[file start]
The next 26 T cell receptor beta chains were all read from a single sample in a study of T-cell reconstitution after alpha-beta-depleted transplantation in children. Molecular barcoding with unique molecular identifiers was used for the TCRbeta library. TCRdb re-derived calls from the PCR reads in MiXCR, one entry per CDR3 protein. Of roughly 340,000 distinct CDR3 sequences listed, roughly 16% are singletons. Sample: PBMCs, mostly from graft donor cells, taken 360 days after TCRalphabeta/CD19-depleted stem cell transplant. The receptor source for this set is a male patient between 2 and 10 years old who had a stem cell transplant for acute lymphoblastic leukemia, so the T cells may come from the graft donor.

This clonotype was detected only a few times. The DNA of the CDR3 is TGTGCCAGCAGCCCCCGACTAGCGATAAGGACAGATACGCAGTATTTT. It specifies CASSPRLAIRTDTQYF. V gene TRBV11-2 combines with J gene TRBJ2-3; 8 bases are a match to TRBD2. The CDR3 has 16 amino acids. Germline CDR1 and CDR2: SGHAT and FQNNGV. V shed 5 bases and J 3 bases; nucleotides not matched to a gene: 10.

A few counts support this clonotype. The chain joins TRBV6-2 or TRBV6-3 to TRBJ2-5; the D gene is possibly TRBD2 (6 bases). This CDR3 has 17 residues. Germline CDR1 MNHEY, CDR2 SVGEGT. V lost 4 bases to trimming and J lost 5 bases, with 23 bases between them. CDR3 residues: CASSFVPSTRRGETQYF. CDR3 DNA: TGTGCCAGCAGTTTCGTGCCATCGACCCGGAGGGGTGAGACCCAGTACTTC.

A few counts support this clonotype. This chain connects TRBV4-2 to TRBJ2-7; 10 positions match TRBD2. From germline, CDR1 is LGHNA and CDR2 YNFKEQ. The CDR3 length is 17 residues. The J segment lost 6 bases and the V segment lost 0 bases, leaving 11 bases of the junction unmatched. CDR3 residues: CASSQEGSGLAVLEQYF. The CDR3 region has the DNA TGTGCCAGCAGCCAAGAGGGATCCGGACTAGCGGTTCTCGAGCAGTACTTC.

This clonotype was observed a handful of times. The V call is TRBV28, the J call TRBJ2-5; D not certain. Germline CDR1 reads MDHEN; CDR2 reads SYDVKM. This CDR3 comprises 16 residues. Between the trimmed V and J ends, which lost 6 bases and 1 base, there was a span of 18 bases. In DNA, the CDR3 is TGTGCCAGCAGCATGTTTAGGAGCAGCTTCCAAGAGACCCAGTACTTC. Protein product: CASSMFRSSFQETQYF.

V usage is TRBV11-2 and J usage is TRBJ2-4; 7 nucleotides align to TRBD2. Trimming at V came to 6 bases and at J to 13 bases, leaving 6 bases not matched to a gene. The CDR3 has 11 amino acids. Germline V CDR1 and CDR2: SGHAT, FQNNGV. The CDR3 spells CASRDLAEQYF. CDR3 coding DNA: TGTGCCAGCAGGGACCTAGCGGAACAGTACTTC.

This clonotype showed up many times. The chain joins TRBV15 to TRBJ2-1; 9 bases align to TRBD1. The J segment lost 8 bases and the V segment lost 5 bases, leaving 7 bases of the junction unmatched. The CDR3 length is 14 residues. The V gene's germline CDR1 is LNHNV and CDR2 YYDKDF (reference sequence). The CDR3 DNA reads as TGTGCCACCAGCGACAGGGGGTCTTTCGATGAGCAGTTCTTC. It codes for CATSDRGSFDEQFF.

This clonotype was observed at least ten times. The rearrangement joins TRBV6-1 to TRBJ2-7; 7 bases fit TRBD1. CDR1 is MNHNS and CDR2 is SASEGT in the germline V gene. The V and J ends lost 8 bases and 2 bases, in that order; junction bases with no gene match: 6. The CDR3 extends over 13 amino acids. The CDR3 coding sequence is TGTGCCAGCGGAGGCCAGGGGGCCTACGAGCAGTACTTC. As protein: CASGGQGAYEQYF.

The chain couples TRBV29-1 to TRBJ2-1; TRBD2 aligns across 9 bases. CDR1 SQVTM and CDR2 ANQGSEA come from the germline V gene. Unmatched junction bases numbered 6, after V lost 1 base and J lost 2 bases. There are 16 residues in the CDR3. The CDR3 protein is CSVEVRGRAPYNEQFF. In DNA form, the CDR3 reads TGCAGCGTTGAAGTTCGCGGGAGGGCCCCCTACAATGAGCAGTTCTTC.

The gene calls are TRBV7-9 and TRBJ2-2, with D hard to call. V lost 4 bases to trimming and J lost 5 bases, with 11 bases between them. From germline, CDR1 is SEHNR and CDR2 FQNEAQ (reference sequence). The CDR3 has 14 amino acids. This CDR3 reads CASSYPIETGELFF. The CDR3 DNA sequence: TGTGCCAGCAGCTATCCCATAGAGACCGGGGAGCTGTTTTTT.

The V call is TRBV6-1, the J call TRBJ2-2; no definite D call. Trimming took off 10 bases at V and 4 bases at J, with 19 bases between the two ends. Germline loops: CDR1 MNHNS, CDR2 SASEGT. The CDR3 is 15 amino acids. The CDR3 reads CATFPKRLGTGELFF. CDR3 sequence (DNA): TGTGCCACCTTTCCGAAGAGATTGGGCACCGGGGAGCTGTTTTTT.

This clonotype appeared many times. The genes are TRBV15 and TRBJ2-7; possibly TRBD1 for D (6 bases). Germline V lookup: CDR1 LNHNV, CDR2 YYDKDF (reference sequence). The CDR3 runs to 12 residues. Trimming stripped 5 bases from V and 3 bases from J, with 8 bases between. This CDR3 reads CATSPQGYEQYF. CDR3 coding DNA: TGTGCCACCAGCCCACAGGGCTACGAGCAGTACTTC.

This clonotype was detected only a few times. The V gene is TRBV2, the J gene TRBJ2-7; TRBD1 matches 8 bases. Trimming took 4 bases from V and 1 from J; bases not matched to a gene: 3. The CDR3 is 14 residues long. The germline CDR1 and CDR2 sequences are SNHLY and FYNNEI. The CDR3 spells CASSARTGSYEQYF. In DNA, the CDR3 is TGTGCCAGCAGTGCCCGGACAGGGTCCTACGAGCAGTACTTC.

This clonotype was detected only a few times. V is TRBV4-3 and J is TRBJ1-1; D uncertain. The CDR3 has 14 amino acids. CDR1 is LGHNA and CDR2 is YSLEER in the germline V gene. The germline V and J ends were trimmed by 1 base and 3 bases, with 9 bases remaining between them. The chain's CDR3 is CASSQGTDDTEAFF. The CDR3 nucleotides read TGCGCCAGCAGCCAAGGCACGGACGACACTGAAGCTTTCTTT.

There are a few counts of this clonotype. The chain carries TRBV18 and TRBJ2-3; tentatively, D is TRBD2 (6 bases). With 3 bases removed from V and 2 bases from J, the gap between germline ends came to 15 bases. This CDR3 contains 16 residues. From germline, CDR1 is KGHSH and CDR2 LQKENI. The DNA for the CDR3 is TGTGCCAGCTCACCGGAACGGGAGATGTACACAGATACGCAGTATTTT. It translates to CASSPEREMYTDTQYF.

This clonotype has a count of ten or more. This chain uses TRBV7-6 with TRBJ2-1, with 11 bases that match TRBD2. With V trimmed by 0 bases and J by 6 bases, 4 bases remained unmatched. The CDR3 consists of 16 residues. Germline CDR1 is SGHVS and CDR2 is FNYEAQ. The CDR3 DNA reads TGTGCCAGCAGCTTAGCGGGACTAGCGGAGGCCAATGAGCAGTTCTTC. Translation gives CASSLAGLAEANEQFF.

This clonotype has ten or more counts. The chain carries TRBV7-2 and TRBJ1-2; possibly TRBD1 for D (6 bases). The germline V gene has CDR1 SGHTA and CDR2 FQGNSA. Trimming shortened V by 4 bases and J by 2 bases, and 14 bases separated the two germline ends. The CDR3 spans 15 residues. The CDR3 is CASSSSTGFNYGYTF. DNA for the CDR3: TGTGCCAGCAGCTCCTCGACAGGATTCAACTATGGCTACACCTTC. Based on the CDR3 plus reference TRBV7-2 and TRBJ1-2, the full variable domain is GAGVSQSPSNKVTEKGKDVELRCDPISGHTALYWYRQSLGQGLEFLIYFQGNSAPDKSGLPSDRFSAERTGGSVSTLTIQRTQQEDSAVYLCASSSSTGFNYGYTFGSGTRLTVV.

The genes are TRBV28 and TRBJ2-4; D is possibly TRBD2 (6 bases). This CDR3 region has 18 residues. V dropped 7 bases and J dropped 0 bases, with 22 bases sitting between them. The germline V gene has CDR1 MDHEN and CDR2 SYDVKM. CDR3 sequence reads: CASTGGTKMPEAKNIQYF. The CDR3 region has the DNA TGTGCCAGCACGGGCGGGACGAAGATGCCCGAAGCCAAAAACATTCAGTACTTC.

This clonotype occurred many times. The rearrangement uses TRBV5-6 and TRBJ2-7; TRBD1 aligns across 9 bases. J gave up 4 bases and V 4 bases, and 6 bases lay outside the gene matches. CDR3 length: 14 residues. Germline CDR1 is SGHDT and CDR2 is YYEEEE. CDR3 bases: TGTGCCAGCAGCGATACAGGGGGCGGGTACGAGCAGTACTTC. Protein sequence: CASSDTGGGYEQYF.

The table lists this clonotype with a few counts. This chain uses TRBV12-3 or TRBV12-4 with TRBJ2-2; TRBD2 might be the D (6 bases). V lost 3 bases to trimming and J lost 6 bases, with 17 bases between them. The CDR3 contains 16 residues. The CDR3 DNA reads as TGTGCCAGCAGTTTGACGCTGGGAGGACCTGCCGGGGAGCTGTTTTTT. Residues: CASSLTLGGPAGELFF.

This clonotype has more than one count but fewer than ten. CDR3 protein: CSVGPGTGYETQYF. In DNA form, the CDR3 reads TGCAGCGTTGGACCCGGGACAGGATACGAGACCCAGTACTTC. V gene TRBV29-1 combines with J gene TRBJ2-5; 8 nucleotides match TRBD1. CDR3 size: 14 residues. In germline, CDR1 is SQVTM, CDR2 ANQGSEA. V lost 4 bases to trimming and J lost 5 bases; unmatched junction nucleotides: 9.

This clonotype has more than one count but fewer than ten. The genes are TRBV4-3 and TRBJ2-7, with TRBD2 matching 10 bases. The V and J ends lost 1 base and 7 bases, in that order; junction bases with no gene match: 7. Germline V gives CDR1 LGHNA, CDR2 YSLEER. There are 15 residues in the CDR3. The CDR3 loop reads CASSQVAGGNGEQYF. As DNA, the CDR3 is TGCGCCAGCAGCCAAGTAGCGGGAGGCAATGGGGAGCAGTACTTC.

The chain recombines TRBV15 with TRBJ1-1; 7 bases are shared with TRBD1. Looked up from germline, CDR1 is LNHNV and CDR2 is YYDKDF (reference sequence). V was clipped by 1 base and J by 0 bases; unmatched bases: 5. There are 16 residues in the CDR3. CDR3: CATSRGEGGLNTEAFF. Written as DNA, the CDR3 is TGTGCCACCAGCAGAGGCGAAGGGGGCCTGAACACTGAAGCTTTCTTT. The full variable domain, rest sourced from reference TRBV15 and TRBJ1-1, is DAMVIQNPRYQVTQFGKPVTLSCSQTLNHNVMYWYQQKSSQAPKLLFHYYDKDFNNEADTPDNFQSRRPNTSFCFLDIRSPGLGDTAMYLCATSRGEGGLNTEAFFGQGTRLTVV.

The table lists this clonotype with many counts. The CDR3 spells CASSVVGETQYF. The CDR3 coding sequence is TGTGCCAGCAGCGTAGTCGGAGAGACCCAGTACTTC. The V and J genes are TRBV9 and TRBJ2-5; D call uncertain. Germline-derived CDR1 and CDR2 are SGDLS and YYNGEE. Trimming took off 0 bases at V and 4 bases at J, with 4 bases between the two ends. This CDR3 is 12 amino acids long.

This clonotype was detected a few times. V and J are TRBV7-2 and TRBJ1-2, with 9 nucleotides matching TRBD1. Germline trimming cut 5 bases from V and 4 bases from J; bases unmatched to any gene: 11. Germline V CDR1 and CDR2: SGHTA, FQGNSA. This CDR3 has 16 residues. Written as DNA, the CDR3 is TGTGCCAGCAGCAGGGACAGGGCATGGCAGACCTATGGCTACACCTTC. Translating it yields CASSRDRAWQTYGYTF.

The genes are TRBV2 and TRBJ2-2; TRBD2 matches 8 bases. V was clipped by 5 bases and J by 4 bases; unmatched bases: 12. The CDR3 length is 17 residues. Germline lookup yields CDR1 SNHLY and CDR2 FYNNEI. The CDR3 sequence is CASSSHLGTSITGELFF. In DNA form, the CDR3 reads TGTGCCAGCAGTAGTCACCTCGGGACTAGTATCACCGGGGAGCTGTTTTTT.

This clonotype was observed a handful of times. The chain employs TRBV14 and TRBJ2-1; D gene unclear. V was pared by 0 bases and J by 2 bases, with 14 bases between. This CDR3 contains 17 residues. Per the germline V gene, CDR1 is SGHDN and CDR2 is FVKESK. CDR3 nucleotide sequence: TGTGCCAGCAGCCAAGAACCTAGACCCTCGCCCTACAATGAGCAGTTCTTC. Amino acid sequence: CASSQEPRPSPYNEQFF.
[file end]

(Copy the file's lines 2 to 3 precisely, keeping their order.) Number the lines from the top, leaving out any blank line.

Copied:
This clonotype was detected only a few times. The DNA of the CDR3 is TGTGCCAGCAGCCCCCGACTAGCGATAAGGACAGATACGCAGTATTTT. It specifies CASSPRLAIRTDTQYF. V gene TRBV11-2 combines with J gene TRBJ2-3; 8 bases are a match to TRBD2. The CDR3 has 16 amino acids. Germline CDR1 and CDR2: SGHAT and FQNNGV. V shed 5 bases and J 3 bases; nucleotides not matched to a gene: 10.

A few counts support this clonotype. The chain joins TRBV6-2 or TRBV6-3 to TRBJ2-5; the D gene is possibly TRBD2 (6 bases). This CDR3 has 17 residues. Germline CDR1 MNHEY, CDR2 SVGEGT. V lost 4 bases to trimming and J lost 5 bases, with 23 bases between them. CDR3 residues: CASSFVPSTRRGETQYF. CDR3 DNA: TGTGCCAGCAGTTTCGTGCCATCGACCCGGAGGGGTGAGACCCAGTACTTC.